Growing Fiddle Leaf Fig Plants From Stem Cuttings
Are you ready to propagate your fiddle leaf fig? Maybe you have tried propagation before, but for some reason, your cuttings never survive. Our in-depth video along with this post will help you master fiddle leaf fig propagation.
Propagating your fiddle leaf fig is an easy and simple way to create new fiddle leaf fig plants.
In a nutshell, propagation is the method of reproducing. In the wild, propagation happens when a plant loses a piece of itself, the cutting will then grow into a whole new plant. Because the process is relatively simple and fast, it is one of the easiest ways to grow new plants at home.
For the ficus lyrata, aka fiddle leaf fig, the process of buying seeds and planting them will not work. Propagation involves a plant that is grown from a cutting or a stem.
With some houseplants, propagation can be as simple as dividing the roots. Ferns can be propagated like this. With fiddle leaf figs, you need to start with a cutting from a plant.
Benefits of Propagation
Propagating your fiddle leaf fig comes with many benefits:
- Stem cuttings are the easiest and fastest way to propagate your plant.
- Propagation is totally free!
- You will need to prune your plant anyway.
- Roots will grow in around 8 weeks.
- The only way to clone your prized plant
- Easy to do at home and a great use of your time
- Display beautiful cuttings in glass vases or containers.
Propagation in Soil or Water?
There are essentially two methods of propagating a cutting. One involves placing the cutting in water, the other would be to place the cutting straight into soil. Let’s dive into these methods and discover the reason why propagation in water is the superiors way to propagate.
Using Water to Propagate
The reason water is the best way to propagate is because it is easy, fast, and pretty to look at. You can actually see the roots growing, so if you are curious about how long your roots are, you just have to look at the cutting. With water, there are no roots to damage from removing it from the soil. No plastic is required to keep the soil moist. It really is the easiest method of propagation.
Using Soil to Propagate
When you use soil to propagate cuttings, first and foremost you need sterile soil. Most cuttings fail because of bacteria and infections which can be caused by fungus or bacteria in the soil. Also, the soil needs to stay wet and be kept moist. To do that, you need plastic to cover the cutting and soil. Another aspect that is harmful to the cutting is the roots can be damaged if you tug on them to see if they are growing properly. Finally, removing the cutting from the soil to repot can damage the roots that have formed as well. These factors decrease the likelihood of a successful propagation.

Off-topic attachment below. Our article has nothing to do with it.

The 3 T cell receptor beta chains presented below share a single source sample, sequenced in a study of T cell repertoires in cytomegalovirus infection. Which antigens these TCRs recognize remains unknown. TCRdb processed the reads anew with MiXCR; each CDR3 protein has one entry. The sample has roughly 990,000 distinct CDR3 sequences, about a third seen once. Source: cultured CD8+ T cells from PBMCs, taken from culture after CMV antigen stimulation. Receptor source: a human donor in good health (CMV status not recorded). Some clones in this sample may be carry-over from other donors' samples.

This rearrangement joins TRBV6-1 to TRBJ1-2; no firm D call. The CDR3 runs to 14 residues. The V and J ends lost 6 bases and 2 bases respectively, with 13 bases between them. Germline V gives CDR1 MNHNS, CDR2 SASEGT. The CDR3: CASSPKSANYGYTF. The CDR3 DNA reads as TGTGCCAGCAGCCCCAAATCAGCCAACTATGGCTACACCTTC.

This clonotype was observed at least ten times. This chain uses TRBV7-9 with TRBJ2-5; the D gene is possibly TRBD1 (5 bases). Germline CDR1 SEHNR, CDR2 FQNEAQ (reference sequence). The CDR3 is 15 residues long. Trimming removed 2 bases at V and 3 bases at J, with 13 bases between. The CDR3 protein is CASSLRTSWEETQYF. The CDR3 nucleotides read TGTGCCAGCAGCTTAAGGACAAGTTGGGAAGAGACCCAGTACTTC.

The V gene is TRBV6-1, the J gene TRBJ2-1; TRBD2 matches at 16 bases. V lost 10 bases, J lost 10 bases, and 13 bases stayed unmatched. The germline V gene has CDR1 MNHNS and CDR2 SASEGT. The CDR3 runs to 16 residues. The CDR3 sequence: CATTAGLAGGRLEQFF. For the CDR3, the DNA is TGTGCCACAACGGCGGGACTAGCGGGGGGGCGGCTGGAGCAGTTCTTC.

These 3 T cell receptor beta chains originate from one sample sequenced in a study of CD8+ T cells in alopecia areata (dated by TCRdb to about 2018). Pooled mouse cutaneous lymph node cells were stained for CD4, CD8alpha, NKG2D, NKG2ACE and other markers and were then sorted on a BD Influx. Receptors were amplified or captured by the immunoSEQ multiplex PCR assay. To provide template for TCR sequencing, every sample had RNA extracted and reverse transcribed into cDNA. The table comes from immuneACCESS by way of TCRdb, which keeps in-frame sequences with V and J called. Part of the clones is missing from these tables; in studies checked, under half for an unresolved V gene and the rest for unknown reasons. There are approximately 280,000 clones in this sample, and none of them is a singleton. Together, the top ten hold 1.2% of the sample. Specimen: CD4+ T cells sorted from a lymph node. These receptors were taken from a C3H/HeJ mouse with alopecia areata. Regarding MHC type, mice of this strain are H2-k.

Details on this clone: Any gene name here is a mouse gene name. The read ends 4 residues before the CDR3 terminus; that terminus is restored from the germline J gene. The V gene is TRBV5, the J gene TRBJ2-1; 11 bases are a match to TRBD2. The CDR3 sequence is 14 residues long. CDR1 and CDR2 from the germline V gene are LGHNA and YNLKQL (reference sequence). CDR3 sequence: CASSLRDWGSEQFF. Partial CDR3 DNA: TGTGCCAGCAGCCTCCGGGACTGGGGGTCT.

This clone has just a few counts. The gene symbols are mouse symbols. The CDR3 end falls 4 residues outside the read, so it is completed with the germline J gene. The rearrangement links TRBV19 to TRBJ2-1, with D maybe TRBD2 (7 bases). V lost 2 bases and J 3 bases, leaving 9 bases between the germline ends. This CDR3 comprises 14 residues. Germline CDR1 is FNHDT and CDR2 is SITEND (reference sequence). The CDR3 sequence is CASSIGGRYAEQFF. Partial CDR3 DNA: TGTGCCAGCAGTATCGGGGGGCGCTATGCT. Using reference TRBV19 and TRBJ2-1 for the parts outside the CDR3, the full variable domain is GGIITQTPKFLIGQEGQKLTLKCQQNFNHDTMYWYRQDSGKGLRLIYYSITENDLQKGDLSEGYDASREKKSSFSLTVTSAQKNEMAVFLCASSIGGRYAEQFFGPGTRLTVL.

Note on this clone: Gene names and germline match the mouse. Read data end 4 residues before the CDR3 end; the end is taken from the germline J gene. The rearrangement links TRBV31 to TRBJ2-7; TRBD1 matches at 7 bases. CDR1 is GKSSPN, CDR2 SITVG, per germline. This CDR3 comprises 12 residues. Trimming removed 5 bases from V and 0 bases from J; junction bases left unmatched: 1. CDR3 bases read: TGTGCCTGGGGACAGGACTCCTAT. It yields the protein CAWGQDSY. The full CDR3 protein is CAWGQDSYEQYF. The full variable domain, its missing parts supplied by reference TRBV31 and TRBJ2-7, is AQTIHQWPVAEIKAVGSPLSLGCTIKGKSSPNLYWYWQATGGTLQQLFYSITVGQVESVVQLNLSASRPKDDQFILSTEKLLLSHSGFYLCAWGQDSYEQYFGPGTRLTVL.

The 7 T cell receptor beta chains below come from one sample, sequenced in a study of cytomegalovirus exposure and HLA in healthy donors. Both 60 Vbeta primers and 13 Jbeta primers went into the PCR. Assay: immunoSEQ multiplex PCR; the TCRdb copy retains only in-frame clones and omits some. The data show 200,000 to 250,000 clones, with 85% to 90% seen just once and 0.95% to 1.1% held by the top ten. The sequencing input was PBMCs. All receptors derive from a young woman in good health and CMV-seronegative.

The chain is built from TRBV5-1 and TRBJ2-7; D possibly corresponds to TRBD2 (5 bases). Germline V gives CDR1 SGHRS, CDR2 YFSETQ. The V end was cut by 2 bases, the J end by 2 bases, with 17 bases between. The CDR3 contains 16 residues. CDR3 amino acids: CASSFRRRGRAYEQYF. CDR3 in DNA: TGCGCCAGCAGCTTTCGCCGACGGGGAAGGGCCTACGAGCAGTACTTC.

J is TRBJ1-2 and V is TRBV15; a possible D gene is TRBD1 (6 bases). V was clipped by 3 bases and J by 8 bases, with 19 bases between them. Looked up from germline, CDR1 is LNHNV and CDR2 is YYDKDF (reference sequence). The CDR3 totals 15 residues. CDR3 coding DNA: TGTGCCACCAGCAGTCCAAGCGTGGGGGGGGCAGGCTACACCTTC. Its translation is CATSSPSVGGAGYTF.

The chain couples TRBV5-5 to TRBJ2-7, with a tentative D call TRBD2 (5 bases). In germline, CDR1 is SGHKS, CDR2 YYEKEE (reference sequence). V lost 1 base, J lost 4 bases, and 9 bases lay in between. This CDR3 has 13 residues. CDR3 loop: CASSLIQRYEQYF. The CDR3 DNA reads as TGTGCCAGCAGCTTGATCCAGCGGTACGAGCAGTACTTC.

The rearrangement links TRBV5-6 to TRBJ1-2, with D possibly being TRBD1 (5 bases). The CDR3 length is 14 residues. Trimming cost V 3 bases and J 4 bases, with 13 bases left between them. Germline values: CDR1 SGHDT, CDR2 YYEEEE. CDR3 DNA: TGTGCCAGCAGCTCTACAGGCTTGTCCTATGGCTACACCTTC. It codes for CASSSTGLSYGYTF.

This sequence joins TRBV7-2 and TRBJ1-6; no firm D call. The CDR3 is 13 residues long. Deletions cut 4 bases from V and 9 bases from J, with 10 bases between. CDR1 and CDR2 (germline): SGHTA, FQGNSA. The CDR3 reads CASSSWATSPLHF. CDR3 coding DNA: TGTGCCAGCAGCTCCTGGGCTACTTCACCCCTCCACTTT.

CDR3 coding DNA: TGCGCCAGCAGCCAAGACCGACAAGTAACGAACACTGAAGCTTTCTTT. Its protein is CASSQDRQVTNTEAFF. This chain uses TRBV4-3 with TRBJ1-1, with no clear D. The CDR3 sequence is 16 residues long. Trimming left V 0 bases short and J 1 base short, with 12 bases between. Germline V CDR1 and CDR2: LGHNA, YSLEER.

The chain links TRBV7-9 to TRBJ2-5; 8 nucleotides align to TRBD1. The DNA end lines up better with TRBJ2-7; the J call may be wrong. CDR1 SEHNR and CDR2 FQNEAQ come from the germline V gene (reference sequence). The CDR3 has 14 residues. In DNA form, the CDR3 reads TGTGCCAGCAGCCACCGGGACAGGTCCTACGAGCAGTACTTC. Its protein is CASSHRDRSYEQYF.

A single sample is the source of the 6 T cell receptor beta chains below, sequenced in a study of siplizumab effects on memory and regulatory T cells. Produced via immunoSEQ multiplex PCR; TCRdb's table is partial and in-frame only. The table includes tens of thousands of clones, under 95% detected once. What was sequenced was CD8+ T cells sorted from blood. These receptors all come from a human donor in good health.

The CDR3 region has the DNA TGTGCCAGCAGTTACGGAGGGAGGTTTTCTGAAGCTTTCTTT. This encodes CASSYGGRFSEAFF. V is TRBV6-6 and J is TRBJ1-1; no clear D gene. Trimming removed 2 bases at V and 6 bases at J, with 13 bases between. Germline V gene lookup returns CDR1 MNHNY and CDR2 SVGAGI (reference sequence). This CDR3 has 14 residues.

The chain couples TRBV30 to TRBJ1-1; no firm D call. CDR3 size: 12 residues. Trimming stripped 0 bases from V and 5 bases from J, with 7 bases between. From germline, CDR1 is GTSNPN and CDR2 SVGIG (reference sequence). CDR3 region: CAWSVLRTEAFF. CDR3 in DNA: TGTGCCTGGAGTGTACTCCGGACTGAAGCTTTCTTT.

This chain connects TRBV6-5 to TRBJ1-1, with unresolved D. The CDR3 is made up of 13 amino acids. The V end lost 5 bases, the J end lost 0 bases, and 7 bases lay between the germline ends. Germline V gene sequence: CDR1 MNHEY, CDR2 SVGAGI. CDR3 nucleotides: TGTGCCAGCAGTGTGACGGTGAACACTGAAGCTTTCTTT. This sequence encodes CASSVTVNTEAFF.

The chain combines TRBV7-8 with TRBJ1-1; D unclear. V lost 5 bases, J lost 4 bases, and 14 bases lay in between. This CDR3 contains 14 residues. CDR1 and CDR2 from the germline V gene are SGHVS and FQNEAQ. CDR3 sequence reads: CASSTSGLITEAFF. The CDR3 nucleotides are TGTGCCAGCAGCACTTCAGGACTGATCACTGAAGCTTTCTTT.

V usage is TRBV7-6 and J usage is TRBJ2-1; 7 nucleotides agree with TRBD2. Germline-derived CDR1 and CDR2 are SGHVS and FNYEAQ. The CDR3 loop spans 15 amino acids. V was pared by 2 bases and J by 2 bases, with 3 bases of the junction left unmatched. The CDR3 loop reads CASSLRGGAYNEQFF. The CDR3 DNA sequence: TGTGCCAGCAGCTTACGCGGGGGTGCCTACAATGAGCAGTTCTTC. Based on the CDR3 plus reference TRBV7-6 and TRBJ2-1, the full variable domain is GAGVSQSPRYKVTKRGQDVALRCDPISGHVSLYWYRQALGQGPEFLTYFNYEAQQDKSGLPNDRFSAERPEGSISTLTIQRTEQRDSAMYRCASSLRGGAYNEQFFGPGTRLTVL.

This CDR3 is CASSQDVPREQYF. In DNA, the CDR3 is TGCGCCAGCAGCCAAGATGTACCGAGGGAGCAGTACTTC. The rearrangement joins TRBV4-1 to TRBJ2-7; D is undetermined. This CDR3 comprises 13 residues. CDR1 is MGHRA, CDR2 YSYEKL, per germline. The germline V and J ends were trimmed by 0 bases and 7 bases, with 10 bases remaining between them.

Air Layering Fiddle Leaf Figs
Propagation by making a cut and putting something wet around it is called air layering. The cutting is not fully removed from the plant and it continues to produce root all while it is still connected to the plant. You don’t have as high of a risk of an unsuccessful propagation.
When To Propagate Your Fiddle Leaf Fig
Most online resources will tell you to propagate in the spring or summer where there is a lot of light and it is warmer. In actuality, if the environment in your home is pretty even all year round, there is no reason why you can’t propagate in the dead of winter.
Also, propagation and rooting are heavily dependent on heat. If you can keep your home warm or have the cutting under a heat mat, you can propagate any time of the year. Once you put it under your water or soil cuttings, it keeps them at an even temperature to root even faster.
Supplies Needed for Fiddle Leaf Fig Propagation
Here are the basic supplies you will need for a successful fiddle leaf fig propagation.
- Sharp pruning shears
- Clean, clear container
- Distilled water (Softened water can be damaging to the cutting.)
- Propagation promoter and rooting hormone to increase success
- Houseplant Node Holder (optional) to keep your cutting in place
Also, your supplies will need to be sterilized. If you use a powder rooting hormone, make sure to pour some out for the cutting to be dipped into, versus dipping the cutting into the container. That could potentially spread bacteria within the rooting powder container, which would be spread to other future cuttings.